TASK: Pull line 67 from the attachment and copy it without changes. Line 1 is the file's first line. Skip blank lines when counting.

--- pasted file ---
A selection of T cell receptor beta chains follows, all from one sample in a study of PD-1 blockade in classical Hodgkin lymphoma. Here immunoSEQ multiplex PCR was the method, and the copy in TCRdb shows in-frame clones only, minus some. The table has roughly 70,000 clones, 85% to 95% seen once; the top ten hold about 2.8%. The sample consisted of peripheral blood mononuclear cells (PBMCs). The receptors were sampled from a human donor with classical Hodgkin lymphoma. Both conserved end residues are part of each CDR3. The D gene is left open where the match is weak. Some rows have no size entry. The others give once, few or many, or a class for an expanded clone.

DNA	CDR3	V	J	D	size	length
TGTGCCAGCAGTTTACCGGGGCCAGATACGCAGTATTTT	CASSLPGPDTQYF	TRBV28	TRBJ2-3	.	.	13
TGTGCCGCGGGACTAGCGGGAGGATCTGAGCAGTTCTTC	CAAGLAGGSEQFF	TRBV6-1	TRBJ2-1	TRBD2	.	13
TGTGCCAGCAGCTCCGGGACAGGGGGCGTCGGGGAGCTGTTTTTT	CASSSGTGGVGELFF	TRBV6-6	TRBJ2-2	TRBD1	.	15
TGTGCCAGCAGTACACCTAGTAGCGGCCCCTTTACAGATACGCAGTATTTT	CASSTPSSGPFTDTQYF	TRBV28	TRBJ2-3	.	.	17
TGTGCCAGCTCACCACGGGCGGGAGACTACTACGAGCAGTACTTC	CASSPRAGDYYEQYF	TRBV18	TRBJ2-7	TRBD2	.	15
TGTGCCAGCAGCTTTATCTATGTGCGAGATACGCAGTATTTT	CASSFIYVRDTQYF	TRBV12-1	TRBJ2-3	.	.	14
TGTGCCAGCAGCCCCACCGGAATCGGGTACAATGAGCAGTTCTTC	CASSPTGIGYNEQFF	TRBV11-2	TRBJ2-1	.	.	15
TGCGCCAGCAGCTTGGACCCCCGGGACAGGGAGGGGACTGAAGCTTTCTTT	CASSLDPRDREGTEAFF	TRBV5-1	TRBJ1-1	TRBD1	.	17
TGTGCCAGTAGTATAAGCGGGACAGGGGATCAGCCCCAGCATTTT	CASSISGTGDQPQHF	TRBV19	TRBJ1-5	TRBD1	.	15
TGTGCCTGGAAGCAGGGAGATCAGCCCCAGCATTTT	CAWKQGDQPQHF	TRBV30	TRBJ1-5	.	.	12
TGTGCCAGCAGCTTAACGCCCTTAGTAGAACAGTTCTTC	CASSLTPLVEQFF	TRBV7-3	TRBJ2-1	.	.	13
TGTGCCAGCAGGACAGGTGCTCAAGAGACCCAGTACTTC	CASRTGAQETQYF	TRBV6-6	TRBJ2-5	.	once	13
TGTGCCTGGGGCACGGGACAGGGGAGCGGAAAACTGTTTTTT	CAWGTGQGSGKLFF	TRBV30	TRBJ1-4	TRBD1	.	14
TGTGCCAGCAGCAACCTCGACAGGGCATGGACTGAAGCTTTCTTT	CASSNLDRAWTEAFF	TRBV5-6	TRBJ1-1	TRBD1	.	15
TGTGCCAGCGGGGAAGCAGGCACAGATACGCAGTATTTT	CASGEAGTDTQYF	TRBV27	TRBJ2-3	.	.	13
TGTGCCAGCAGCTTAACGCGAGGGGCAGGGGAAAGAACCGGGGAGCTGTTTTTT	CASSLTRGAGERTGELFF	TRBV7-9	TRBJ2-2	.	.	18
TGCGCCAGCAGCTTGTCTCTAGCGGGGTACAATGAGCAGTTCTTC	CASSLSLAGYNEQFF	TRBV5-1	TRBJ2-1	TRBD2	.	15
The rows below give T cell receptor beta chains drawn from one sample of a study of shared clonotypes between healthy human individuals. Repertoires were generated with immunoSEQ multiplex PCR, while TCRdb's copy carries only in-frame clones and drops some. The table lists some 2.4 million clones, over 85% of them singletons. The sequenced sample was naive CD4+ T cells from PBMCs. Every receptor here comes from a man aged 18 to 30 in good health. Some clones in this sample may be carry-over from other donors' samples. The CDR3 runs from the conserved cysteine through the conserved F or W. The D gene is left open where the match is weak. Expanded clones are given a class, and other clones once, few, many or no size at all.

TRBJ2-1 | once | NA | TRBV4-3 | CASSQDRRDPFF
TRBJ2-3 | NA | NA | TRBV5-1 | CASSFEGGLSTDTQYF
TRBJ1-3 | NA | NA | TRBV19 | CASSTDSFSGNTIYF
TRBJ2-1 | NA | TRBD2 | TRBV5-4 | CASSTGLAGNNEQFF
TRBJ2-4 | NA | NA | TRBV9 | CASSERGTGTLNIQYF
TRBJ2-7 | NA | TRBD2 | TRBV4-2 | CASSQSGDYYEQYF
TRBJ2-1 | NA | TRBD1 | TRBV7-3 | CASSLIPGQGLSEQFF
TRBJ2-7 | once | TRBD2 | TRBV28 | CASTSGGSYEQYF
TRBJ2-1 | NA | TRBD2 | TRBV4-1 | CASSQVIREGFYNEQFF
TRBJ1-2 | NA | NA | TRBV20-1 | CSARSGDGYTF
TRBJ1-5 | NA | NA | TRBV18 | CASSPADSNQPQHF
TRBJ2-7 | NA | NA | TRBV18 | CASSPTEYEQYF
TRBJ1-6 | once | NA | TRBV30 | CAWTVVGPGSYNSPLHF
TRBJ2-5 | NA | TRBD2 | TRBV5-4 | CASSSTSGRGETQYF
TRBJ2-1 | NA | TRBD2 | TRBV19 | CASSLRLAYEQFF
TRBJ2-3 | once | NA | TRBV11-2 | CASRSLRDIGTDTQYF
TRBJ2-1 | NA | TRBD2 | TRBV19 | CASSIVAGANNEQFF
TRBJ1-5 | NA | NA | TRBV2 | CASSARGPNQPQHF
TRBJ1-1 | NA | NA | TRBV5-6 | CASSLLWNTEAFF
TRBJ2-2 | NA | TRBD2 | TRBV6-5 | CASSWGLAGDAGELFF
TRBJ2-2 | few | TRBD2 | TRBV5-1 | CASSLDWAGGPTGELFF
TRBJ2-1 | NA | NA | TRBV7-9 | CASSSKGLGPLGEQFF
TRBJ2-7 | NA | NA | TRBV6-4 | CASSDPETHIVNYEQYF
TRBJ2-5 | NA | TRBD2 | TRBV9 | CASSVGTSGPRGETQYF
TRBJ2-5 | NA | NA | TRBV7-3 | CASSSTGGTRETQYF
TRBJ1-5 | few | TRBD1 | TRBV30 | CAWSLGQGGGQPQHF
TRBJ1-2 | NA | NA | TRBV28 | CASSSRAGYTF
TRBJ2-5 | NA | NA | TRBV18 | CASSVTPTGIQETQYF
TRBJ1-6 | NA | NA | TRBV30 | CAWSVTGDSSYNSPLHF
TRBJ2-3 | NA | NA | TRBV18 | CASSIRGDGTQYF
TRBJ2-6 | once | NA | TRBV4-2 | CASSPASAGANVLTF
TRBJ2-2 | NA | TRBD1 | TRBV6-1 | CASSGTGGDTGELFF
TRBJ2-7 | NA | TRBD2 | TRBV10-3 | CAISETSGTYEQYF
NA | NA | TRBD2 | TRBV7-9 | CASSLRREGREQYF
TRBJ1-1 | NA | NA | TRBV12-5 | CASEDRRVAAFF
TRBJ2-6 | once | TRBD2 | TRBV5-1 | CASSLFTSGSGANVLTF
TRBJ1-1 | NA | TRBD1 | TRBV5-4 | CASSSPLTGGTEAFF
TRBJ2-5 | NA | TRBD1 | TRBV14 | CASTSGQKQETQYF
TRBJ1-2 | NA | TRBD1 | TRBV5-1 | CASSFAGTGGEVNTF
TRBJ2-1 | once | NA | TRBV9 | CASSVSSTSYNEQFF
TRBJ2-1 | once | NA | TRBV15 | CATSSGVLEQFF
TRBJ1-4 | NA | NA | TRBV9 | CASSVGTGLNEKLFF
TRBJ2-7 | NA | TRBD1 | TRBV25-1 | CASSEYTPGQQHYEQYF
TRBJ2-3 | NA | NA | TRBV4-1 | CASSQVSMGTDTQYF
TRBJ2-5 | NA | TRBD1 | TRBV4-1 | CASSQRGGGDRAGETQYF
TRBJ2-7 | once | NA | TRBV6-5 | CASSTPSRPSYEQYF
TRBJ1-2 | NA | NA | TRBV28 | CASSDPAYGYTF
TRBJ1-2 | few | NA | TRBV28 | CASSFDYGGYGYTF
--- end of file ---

TRBJ1-2 | NA | NA | TRBV28 | CASSDPAYGYTF